NTP — Naphthalene: HHS Response to Rfr


Date: November 2, 2005

To: Ms. Courtney M. Price, Vice President, CHEMSTAR, American Chemistry Council

Re: Naphthalene Information Quality Act Request for Reconsideration submitted February 18, 2005

Dear Ms. Price:

We are responding on behalf of the National Institute for Environmental Health Sciences to your February 18,2005 Request for Reconsideration (RFR) submitted on behalf of the Naphthalene Panel of the American Chemistry Council (ACC) . The RFR requests correction of information disseminated by the National Toxicology Program (NTP) concerning the Background Document for Naphthalene and the review of scientific data relevant to NTP's consideration of naphthalene for listing in the 11 th Report on Carcinogens (RoC).

In considering your request, we reviewed the NIH and HHS Information Quality Guidelines (http://aspe.hhs.gov/infoquality/Guidelines/NIHinfo2.shtml and http://aspe.hhs.gov/infoQuality/Guidelines/index.shtml), the RoC Listing Criteria, your April 1, 2004 Request for Correction of Information with all attachments, and the January 18,2005 response from the NTP. This information was used in determining the merits of your appeal.

Request for Correction of the Background Document 
We concluded that there is no evidence of noncompliance with the NIH and HHS Information Quality Guidelines with respect to the NTP's handling of the Background Document for Naphthalene. The reasons for this determination are as follows:

  1. The Background Document is meant to be an unbiased compendium of carcinogenicity and toxicology information, including both positive and negative findings, from publicly available, peer-reviewed literature. As stated in the NTP response, "In background documents, the NTP declines to draw conclusions about the data described or include interpretative information and evaluation" since drawing such conclusions would amount to a usurpation of the functions of the review committee members for whom the information in the background documents is intended.
  2. As pointed out in the earlier response, the scientists who are members of these review committees are provided with all public comments, generated at multiple points of the review process, to supplement the information contained in the background documents. It has been the NTP's policy decision to publish the original Background Document together with all the associated public comments, rather than a revision. The principal reason for the existence of any Background Document is to serve as a compilation of information on relevant studies for the use of the scientific reviewers. The NTP clearly articulates in the description of its RoC process that the Background Document will not be changed and that supplemental information, such as public comments, will be distributed to the review committees. The reason for disseminating the Background Document and associated comments is to provide the public with a window on the process by showing what information was considered by the scientific review committees.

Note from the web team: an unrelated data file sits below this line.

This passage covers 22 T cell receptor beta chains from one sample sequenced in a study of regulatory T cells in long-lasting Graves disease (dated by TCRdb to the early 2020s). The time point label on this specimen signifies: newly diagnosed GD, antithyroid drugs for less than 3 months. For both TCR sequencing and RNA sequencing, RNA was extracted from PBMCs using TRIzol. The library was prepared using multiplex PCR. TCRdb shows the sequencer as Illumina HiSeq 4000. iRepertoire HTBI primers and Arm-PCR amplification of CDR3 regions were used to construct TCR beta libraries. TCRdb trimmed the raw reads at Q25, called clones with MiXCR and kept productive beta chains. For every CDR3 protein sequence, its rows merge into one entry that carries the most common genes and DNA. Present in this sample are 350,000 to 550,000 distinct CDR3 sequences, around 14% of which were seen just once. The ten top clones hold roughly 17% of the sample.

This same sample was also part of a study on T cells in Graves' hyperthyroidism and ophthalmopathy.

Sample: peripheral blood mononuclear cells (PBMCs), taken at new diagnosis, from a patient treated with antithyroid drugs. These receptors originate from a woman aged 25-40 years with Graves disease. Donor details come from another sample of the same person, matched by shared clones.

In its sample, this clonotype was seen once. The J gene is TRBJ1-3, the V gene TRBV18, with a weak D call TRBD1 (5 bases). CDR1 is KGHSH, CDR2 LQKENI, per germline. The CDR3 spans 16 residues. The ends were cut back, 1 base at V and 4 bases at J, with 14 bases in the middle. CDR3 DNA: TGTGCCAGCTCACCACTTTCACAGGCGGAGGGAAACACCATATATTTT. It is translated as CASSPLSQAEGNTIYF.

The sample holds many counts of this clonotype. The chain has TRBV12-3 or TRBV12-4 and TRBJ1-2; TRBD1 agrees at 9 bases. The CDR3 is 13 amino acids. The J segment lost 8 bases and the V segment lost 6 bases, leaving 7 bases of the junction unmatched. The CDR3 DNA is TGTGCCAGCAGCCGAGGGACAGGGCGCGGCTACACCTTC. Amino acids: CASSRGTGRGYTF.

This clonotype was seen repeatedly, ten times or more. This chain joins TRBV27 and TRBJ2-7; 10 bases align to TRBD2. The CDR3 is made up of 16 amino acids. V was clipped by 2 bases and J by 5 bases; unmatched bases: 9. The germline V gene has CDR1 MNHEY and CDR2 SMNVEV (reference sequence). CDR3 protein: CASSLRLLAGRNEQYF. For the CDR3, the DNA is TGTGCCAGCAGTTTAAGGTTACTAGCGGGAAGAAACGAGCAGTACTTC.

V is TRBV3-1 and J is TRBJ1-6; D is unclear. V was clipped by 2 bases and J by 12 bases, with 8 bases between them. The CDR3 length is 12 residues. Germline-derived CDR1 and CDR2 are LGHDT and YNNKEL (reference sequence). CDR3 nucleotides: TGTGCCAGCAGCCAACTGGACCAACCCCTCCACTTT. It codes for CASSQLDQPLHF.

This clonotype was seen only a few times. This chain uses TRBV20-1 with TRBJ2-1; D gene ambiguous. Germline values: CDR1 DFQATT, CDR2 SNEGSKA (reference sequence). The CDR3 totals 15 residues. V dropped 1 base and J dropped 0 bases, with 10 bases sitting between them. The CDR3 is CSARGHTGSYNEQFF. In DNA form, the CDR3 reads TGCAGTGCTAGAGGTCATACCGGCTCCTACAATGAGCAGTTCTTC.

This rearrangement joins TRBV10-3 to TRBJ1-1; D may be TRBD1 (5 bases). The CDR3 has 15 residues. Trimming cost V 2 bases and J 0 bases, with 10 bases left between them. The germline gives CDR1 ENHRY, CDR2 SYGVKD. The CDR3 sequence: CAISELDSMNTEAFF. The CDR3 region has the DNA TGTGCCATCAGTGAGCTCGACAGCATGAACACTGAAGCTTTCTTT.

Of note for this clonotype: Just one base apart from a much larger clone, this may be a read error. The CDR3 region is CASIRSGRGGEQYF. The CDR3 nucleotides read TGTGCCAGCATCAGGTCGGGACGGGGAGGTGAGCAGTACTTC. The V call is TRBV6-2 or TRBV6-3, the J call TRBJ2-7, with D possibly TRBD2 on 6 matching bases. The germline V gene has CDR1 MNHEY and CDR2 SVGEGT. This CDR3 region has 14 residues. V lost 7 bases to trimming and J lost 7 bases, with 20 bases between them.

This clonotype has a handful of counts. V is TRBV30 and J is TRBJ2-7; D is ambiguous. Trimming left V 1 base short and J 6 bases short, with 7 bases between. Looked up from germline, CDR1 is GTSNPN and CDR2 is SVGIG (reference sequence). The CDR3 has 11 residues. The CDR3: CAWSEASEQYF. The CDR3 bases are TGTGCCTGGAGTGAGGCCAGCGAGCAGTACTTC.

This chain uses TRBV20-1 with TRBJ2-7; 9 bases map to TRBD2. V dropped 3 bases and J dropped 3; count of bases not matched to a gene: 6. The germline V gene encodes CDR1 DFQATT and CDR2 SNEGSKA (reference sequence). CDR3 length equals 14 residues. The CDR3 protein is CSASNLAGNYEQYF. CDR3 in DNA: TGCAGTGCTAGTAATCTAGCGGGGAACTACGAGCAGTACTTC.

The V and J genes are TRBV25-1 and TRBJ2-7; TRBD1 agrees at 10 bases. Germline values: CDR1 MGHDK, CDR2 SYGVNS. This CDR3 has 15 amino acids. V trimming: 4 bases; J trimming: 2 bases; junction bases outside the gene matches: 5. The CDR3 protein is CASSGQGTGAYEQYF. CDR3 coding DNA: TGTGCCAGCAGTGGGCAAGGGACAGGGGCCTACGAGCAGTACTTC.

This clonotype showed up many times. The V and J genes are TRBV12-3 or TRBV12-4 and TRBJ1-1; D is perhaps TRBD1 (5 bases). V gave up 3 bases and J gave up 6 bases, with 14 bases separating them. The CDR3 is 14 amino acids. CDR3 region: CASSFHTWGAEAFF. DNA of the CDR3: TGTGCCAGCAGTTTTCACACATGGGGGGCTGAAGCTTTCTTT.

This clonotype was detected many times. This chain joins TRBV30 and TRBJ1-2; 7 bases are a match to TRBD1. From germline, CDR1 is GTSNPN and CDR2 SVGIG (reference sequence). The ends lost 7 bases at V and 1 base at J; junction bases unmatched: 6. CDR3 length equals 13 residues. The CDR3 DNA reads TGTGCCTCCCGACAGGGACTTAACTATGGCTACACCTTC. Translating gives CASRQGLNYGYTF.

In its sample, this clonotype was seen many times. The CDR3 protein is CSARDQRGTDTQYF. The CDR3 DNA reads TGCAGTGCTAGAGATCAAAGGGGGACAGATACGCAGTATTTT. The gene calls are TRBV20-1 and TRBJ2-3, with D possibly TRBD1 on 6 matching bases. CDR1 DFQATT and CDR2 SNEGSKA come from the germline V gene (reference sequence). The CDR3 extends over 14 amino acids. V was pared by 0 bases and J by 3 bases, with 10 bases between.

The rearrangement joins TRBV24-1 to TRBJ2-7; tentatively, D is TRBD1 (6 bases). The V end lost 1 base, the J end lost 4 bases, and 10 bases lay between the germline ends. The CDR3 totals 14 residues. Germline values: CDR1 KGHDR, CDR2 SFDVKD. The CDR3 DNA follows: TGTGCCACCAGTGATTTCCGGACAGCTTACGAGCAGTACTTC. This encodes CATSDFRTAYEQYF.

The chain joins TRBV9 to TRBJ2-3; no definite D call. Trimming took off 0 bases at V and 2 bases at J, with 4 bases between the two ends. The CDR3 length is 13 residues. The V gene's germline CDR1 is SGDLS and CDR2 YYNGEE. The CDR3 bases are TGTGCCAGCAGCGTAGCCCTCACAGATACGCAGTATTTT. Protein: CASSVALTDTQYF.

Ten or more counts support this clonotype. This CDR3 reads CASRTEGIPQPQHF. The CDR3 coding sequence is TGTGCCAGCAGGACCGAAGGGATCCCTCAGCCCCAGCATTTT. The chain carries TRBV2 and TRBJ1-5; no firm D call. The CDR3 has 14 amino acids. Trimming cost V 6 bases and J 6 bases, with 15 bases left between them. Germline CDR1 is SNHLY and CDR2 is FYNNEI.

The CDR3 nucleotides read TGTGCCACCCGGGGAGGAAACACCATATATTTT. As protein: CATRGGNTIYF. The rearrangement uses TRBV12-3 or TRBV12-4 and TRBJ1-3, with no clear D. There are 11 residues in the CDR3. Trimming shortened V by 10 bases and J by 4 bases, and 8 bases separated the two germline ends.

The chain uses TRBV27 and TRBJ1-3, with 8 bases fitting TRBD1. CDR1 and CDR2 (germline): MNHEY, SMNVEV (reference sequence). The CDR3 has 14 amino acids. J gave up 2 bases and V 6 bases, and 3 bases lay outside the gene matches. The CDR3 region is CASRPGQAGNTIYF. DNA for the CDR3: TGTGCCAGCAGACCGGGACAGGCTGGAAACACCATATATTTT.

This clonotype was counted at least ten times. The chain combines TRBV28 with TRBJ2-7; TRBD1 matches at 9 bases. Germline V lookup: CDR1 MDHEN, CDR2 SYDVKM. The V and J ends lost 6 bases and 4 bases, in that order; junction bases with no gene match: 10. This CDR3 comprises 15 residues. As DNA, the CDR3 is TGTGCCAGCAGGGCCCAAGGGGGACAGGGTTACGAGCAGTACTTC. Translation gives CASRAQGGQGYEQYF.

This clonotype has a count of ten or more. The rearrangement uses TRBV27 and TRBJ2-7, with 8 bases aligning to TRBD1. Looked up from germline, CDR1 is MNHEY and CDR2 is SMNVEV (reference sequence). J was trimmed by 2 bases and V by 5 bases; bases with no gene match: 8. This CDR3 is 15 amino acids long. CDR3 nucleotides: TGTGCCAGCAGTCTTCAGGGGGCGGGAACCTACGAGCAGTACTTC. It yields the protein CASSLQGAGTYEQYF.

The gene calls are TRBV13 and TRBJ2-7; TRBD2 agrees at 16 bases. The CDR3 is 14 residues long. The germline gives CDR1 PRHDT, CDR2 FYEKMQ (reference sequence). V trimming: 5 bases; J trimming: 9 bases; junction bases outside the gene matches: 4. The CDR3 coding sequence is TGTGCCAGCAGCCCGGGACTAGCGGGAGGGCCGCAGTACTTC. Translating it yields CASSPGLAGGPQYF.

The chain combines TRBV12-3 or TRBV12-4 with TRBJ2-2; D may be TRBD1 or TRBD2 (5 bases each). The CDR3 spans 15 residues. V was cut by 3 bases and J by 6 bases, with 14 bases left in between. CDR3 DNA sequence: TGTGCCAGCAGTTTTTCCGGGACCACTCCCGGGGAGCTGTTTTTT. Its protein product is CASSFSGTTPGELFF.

3. To the extent that the Background Document on Naphthalene contains statements on the production, exposure, use, and environmental fate of naphthalene that did not include the most recently available information, it should be noted that the additional data and information provided in the ACC's public comments have been incorporated in the Summary Profile portion of the Naphthalene listing in the 11th RoC. Therefore, with respect to these statements as well as the other issues raised by the ACC in its comments, it is clearly not true that the NTP has "simply failed to use the best available science" as you charge in your February 18 reconsideration request. In accordance with the published RoC process, the NTP provided all of the ACC's comments and information to the scientific review panels for consideration along with the other information at their disposal.

Request for Correction of the RGI and RG2 Summary Reports